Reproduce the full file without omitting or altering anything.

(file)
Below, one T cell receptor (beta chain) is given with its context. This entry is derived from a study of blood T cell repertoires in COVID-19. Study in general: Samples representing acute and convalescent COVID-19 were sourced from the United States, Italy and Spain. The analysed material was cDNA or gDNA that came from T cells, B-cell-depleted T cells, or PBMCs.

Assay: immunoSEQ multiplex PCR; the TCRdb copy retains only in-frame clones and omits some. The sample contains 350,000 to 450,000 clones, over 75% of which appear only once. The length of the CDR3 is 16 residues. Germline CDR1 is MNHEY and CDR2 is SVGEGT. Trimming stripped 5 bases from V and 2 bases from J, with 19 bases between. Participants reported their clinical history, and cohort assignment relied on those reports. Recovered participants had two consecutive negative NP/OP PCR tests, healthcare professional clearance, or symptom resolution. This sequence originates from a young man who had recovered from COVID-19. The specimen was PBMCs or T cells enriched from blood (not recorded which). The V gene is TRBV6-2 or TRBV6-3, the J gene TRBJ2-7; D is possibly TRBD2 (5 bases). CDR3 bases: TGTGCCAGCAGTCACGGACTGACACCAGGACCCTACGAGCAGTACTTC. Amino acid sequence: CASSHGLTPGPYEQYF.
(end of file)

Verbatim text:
Below, one T cell receptor (beta chain) is given with its context. This entry is derived from a study of blood T cell repertoires in COVID-19. Study in general: Samples representing acute and convalescent COVID-19 were sourced from the United States, Italy and Spain. The analysed material was cDNA or gDNA that came from T cells, B-cell-depleted T cells, or PBMCs.

Assay: immunoSEQ multiplex PCR; the TCRdb copy retains only in-frame clones and omits some. The sample contains 350,000 to 450,000 clones, over 75% of which appear only once. The length of the CDR3 is 16 residues. Germline CDR1 is MNHEY and CDR2 is SVGEGT. Trimming stripped 5 bases from V and 2 bases from J, with 19 bases between. Participants reported their clinical history, and cohort assignment relied on those reports. Recovered participants had two consecutive negative NP/OP PCR tests, healthcare professional clearance, or symptom resolution. This sequence originates from a young man who had recovered from COVID-19. The specimen was PBMCs or T cells enriched from blood (not recorded which). The V gene is TRBV6-2 or TRBV6-3, the J gene TRBJ2-7; D is possibly TRBD2 (5 bases). CDR3 bases: TGTGCCAGCAGTCACGGACTGACACCAGGACCCTACGAGCAGTACTTC. Amino acid sequence: CASSHGLTPGPYEQYF.